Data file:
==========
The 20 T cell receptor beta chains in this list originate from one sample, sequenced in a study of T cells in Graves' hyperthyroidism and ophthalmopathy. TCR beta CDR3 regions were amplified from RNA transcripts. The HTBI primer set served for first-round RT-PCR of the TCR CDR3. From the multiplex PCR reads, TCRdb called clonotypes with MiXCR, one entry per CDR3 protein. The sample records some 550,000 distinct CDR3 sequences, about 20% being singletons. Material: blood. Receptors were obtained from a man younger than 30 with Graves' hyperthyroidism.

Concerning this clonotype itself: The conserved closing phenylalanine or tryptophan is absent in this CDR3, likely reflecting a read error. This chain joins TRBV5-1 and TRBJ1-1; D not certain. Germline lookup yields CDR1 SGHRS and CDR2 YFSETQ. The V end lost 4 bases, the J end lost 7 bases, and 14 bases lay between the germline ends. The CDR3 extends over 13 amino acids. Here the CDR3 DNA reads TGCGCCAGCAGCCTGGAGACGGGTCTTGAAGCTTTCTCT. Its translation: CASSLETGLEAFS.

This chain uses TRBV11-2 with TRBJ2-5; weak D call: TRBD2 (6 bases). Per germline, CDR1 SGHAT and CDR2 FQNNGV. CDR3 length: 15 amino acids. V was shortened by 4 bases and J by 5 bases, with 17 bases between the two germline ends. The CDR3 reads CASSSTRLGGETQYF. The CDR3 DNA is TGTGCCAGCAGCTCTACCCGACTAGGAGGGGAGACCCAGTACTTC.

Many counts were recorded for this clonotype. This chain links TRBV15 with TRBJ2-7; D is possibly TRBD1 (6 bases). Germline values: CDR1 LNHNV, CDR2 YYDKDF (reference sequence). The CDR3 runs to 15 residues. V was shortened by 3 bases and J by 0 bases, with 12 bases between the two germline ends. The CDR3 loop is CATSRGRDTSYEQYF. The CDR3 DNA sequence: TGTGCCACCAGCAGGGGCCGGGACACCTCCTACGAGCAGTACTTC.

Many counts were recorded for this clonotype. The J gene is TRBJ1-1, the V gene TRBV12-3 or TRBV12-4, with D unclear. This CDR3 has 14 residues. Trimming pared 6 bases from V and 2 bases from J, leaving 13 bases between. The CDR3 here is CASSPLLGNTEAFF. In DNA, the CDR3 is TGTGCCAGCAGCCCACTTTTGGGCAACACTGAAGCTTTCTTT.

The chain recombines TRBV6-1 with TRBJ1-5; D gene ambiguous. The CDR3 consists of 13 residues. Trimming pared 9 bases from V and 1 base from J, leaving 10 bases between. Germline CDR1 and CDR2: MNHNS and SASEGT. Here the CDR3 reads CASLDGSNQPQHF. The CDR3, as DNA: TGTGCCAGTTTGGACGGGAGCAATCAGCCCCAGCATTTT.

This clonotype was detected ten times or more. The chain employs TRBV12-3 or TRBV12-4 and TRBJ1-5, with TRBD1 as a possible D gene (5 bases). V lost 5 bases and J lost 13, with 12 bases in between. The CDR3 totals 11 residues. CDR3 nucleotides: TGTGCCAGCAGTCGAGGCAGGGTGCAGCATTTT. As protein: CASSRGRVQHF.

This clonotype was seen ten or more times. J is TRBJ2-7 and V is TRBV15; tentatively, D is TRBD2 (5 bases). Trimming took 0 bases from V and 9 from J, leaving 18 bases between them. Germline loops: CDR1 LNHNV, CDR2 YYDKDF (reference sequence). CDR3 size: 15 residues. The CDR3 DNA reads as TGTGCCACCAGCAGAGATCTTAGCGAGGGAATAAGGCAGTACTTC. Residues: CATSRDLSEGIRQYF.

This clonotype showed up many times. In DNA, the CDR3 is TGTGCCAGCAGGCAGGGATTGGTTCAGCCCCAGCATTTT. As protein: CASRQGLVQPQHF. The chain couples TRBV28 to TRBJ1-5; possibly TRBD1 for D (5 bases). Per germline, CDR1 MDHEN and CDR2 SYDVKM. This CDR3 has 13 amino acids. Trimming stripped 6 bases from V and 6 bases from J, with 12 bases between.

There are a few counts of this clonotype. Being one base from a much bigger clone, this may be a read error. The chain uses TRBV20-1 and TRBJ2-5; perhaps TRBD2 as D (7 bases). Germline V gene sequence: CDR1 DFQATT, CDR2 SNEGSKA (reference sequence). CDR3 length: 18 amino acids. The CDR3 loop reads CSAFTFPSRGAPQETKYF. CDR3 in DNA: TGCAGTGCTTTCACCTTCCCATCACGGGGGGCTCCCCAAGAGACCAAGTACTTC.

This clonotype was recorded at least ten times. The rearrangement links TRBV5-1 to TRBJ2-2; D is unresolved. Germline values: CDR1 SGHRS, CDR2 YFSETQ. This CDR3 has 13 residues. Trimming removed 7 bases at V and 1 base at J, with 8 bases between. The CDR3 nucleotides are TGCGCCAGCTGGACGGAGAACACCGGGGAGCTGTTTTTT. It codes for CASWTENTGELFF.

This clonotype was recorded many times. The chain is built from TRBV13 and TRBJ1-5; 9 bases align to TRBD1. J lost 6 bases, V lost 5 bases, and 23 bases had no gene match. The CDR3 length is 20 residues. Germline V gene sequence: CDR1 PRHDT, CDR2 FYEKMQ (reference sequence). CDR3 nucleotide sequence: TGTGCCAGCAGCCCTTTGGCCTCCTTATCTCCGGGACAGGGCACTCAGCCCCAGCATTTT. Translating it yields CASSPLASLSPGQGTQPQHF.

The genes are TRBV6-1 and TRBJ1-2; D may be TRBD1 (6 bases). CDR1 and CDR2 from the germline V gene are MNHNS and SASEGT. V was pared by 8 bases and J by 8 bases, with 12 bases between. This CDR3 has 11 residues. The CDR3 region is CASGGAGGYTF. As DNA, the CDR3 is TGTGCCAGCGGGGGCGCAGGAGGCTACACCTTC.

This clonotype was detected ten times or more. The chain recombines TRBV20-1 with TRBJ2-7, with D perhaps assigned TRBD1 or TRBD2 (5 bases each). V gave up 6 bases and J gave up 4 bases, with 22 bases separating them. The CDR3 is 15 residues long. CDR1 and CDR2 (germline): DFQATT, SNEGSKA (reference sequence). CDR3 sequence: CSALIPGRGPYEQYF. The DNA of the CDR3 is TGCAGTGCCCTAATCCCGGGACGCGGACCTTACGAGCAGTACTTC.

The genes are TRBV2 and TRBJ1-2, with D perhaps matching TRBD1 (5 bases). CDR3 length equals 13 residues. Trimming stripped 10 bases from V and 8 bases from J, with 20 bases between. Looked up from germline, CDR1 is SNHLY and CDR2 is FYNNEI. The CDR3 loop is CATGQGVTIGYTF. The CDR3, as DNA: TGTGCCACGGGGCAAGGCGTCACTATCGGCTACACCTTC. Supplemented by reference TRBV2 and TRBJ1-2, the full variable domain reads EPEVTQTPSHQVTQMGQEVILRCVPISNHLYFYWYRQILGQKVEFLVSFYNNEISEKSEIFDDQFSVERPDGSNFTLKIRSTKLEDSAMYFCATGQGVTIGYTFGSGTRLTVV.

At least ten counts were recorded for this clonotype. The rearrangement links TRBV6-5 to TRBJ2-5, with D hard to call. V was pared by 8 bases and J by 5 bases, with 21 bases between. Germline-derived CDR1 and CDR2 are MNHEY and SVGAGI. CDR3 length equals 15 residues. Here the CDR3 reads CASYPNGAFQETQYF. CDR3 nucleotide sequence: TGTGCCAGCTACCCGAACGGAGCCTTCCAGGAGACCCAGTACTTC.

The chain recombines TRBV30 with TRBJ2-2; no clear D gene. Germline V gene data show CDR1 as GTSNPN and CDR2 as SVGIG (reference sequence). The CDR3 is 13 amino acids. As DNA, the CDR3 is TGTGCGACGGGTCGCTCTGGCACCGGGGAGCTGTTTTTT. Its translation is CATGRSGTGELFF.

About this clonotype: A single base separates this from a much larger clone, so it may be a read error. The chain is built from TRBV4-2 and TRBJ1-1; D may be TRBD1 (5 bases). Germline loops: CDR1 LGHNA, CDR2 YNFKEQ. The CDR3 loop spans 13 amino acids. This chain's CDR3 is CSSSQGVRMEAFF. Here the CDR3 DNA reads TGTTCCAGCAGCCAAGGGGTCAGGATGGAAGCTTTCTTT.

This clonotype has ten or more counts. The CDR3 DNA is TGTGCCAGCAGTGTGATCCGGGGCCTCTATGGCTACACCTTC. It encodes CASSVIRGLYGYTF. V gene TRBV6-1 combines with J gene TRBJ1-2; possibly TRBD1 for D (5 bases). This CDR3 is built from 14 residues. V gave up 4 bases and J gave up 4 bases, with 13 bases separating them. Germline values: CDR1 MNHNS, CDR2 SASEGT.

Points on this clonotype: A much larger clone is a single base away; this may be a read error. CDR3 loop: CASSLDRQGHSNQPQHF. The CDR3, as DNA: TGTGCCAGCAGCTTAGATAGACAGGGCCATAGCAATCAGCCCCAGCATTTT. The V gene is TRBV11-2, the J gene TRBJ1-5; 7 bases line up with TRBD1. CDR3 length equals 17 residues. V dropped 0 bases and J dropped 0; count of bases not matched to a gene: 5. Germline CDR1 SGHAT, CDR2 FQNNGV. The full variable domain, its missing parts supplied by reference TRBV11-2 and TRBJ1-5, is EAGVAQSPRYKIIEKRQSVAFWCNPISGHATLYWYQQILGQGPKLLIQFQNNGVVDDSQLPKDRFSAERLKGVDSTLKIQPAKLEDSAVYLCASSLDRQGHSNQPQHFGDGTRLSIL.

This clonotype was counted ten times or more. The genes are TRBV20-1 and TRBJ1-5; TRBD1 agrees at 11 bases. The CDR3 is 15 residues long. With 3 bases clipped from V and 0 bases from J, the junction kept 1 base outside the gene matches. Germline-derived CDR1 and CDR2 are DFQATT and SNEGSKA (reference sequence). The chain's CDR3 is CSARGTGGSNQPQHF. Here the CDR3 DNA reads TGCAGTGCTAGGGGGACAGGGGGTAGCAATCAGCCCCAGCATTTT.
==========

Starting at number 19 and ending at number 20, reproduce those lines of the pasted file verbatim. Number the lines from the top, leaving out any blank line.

This clonotype has ten or more counts. The CDR3 DNA is TGTGCCAGCAGTGTGATCCGGGGCCTCTATGGCTACACCTTC. It encodes CASSVIRGLYGYTF. V gene TRBV6-1 combines with J gene TRBJ1-2; possibly TRBD1 for D (5 bases). This CDR3 is built from 14 residues. V gave up 4 bases and J gave up 4 bases, with 13 bases separating them. Germline values: CDR1 MNHNS, CDR2 SASEGT.

Points on this clonotype: A much larger clone is a single base away; this may be a read error. CDR3 loop: CASSLDRQGHSNQPQHF. The CDR3, as DNA: TGTGCCAGCAGCTTAGATAGACAGGGCCATAGCAATCAGCCCCAGCATTTT. The V gene is TRBV11-2, the J gene TRBJ1-5; 7 bases line up with TRBD1. CDR3 length equals 17 residues. V dropped 0 bases and J dropped 0; count of bases not matched to a gene: 5. Germline CDR1 SGHAT, CDR2 FQNNGV. The full variable domain, its missing parts supplied by reference TRBV11-2 and TRBJ1-5, is EAGVAQSPRYKIIEKRQSVAFWCNPISGHATLYWYQQILGQGPKLLIQFQNNGVVDDSQLPKDRFSAERLKGVDSTLKIQPAKLEDSAVYLCASSLDRQGHSNQPQHFGDGTRLSIL.